Friday, February 24, 2012

How to Properly Connect Two Routers Together

I have seen some weird solutions for connecting multiple routers together in order to make them work. If you have ever tried to connect two routers together, you have probably found out that just connecting them together does not make them work! The correct way is going to depend on what you want to accomplish, but for the most part, the best solution going to be to change the IP address on the second router and turn off the DHCP server.

Why can you not connect two routers together? The main reason is the fact that most home routers are configured as gateways rather than as an actual router. A gateway router is simply a router that connects you to the Internet, and provides all the devices on your network with IP addresses and the necessary information to get to the Internet. So, when you hook up a second router they are both going to try to do the same job, and the second router that is not directly connected to the Internet will not be able to do the job because it does not have the necessary information from your ISP to get online. To add to the troubles the routers may both have the same IP address and may be both handing out IP addresses in the same range, which will cause conflicts between devices and possibly bring your entire network down. Now, there are some exceptions to this, I have seen some routers that can be directly connected together without needing to have any changes made; however, do not count on this, especially if you have routers of the same brand.

Why would you want to connect two routers together? There may be many reasons, but I will discuss 2 of my reasons for using two routers.

  • Before I changed ISP's, the reason I used two routers was the fact that my main router that was connected to the Internet was in the basement. My main router was a wireless Linksys WRT350, which unfortunately did not have enough signal strength to reach upstairs. So, rather than purchasing a Wi-Fi extender or something along those lines, I ran Category 6 cable upstairs and setup a second router, just for Wi-Fi, as an added benefit it allowed me to connect my Blu-ray player and my Xbox since the second router had available ports. My second router was a Linksys WRT610.
  • Now that I have changed ISPs, I still use two routers; my main router is a DSL modem/router combo that is provided by my ISP. This router has wireless capabilities, but my ISP charges an additional monthly fee if you turn the wireless on. Rather than paying the monthly fee, I simply use my second router, which since it was already configured previously I did not have to make any changes. Nor do I have to worry about how my router provided by my ISP is configured.
  • In addition you can use the second router as a range extender for your current wireless network. Or you can set it up as a completely separate wireless network, such as for guests.
  • You can use the second router to provide additional ports; most home routers have 3-4 ports in addition to the WAN port for Internet.

To set this up, first you will need two routers - obviously right? I personally recommend sticking with the same brand; I also recommend Linksys products, because I know they work, I have seen one Netgear router that does not allow you to change the necessary settings. One of the routers will be your main router that will connect to the Internet. You should not have to configure anything on your main router, other than to note what its IP address is and what the range of IP addresses it hands out is. If you are using a Linksys router the default IP address for the router will be 192.168.1.1 and the range of IP addresses that Linksys hands out starts at 192.168.1.100; just note, newer Linksys routers start off at 192.168.1.2, if that is the case you will need to change the starting IP address to 192.168.1.3.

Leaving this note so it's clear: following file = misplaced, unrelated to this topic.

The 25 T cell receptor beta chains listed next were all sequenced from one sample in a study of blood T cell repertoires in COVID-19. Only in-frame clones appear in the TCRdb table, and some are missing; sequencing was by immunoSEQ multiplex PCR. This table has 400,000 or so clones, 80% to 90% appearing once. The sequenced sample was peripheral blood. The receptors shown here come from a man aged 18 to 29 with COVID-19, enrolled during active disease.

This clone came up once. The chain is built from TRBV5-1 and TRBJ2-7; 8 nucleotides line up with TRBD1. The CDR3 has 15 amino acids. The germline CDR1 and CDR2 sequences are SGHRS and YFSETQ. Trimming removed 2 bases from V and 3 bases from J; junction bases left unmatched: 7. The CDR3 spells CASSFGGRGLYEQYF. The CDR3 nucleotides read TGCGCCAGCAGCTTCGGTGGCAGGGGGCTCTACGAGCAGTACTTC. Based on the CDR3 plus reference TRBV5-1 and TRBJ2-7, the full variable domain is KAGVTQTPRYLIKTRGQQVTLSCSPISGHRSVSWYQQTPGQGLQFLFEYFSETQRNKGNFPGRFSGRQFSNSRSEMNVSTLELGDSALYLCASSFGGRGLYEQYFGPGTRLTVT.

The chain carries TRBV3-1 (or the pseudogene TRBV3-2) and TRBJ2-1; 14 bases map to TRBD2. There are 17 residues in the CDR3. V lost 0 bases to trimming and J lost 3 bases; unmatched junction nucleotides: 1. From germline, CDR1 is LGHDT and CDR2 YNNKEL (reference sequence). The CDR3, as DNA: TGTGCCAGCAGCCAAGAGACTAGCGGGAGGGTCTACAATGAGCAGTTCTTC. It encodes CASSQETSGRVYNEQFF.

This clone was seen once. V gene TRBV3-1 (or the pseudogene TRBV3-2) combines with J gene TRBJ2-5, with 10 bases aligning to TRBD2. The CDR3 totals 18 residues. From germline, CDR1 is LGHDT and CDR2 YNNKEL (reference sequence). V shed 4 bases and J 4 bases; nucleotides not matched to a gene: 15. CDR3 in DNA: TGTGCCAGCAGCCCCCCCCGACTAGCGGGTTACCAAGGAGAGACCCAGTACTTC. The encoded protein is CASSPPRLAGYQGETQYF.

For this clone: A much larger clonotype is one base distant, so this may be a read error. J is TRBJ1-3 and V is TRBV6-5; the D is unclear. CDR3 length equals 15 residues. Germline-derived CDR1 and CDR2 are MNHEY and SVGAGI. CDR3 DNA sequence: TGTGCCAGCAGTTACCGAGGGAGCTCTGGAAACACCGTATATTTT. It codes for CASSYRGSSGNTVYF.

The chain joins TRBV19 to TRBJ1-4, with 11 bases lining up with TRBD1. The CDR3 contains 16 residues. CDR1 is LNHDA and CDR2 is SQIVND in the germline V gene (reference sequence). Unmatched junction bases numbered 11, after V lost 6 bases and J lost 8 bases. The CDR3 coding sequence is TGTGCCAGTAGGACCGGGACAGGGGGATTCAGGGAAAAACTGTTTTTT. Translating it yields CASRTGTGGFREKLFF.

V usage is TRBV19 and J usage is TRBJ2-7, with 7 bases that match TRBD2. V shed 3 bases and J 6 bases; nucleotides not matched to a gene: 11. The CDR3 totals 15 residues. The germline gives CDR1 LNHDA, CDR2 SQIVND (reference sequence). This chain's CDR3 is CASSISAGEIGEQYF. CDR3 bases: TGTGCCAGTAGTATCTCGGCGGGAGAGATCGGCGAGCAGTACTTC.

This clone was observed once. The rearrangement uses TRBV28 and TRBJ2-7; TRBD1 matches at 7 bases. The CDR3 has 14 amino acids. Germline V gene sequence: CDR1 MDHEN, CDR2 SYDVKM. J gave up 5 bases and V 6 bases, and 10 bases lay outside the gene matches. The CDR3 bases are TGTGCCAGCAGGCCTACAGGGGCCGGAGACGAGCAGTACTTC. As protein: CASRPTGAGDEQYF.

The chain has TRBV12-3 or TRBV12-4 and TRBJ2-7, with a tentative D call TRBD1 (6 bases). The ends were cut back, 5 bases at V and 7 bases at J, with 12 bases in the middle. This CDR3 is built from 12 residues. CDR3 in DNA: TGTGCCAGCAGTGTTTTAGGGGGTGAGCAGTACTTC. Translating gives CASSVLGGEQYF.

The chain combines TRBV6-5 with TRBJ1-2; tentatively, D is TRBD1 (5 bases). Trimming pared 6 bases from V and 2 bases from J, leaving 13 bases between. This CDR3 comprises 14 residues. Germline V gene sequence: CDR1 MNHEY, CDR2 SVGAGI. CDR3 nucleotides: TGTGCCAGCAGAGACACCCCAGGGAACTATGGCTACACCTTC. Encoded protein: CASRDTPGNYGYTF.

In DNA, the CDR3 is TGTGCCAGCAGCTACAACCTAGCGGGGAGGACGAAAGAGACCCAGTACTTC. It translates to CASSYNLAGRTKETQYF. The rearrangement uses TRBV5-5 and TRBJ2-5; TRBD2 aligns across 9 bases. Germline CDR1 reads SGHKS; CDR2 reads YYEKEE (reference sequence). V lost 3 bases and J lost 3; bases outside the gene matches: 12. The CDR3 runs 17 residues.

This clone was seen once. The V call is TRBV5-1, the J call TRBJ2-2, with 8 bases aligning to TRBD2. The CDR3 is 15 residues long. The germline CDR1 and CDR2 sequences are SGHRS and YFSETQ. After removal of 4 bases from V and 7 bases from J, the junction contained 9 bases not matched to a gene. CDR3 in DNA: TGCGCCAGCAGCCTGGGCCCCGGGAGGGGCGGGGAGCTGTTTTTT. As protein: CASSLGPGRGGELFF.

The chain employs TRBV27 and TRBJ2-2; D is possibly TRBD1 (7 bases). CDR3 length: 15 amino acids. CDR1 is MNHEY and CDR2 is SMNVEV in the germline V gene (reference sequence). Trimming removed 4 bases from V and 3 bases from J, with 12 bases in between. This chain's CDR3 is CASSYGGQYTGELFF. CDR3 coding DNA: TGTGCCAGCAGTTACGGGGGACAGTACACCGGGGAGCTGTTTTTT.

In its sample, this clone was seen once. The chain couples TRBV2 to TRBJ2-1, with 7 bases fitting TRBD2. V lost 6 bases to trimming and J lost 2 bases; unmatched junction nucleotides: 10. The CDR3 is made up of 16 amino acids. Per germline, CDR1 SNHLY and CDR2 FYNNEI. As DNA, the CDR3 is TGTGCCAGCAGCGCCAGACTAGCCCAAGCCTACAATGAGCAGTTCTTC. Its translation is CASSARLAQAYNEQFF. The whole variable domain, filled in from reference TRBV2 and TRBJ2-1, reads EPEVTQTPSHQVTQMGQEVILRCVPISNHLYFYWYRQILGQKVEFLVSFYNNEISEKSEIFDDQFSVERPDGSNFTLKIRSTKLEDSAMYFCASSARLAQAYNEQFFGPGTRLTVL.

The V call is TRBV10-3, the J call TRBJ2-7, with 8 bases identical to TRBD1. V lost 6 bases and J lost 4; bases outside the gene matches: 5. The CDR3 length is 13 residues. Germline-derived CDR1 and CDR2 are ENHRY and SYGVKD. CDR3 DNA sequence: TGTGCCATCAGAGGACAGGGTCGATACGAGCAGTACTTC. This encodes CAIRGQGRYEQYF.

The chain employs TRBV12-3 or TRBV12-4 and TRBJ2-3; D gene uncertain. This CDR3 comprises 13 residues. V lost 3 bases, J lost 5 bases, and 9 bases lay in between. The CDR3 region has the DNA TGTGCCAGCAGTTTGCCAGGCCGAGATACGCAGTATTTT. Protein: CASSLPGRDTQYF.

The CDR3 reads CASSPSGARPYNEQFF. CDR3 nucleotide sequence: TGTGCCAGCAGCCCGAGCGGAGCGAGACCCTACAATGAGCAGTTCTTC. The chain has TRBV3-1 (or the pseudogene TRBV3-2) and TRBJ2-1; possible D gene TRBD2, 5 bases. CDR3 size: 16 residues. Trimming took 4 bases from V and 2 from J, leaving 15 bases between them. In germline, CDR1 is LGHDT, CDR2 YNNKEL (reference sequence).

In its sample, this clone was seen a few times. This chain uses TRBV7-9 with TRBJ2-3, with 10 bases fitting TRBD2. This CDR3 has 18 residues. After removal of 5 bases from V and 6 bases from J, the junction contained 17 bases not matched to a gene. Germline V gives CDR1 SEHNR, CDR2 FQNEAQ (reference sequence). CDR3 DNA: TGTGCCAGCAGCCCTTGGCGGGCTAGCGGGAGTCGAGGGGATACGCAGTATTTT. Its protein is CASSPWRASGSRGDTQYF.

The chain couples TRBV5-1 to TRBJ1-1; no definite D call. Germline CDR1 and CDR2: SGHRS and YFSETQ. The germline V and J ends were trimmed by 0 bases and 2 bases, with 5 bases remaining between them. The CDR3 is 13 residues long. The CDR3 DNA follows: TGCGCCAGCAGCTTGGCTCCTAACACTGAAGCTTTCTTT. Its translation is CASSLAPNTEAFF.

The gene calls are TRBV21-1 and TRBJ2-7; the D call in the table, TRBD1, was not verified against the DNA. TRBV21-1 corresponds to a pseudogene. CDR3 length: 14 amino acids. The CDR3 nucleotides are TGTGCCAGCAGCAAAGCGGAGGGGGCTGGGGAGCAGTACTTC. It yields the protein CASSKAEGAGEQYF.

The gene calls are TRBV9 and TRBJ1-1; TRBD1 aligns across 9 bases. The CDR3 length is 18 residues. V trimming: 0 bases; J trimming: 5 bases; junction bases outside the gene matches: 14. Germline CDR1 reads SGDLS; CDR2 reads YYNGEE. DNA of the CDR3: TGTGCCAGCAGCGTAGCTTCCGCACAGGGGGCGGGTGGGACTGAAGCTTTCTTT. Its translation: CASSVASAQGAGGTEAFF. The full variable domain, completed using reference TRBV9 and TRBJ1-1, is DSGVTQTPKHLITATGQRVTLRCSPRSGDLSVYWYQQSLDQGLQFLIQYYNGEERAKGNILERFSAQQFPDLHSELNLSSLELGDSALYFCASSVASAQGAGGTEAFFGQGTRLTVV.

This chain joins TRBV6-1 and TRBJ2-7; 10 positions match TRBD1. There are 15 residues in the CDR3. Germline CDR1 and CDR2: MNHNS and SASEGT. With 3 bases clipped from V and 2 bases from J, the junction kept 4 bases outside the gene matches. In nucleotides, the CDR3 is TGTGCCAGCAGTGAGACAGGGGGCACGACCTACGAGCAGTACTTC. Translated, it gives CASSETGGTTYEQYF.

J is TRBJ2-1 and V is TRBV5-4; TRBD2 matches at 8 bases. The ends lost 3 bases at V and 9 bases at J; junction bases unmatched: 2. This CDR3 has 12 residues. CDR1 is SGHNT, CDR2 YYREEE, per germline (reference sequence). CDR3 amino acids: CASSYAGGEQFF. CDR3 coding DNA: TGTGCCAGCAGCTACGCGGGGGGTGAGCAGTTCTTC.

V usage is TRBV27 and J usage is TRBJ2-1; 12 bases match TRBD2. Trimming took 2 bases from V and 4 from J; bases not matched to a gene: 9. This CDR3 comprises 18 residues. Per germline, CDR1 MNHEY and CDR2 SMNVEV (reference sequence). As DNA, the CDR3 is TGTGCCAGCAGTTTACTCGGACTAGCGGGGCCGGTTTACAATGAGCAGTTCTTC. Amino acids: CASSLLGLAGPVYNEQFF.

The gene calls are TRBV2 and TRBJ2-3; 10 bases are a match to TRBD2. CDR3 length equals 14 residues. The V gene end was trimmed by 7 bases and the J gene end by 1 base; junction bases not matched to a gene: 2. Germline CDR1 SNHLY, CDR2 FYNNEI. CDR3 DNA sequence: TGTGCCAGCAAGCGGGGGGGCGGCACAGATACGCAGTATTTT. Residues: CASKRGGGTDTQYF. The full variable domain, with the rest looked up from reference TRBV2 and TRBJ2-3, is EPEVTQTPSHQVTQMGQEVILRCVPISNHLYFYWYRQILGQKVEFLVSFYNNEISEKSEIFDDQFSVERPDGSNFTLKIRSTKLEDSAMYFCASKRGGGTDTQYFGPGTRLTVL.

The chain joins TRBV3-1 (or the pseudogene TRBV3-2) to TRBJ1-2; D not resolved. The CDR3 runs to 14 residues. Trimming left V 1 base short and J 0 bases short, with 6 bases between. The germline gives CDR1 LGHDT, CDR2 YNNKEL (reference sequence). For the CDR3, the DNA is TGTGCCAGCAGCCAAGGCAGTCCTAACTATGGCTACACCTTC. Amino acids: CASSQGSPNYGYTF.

To setup the second router, do not connect it to your network instead connect it directly to a computer that is not on the network. Connecting the router to the network or any computer that is connected to network will cause problems when you try to access the router to configure it. When I configure a router I usually use my laptop to connect directly to the router, and I also turn the wireless on my laptop off so the only thing I am connected to is the second router.

The first thing to change on your second router will be its IP address, I recommend setting it one higher than your main routers IP address. So, for Linksys this would be 192.168.1.2. Just to note here, to be aware of, what is the IP address range the main Router hands out? You do not want to set your second routers IP address to an IP address that your main router hands out.

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Once you have the IP addresses set, the next step is to turn off the DHCP server on your secondary router. For Linksys routers this option is right next to the IP address setting. This will allow any device that connects through your second router to get its IP address and Internet information from your main router.  Once you are done changing settings, make sure you save the settings!

For physically connecting the routers, just use any of the normal LAN ports on the back of your router, do not use the WAN/Internet port – except on the main router of course to connect to the internet!

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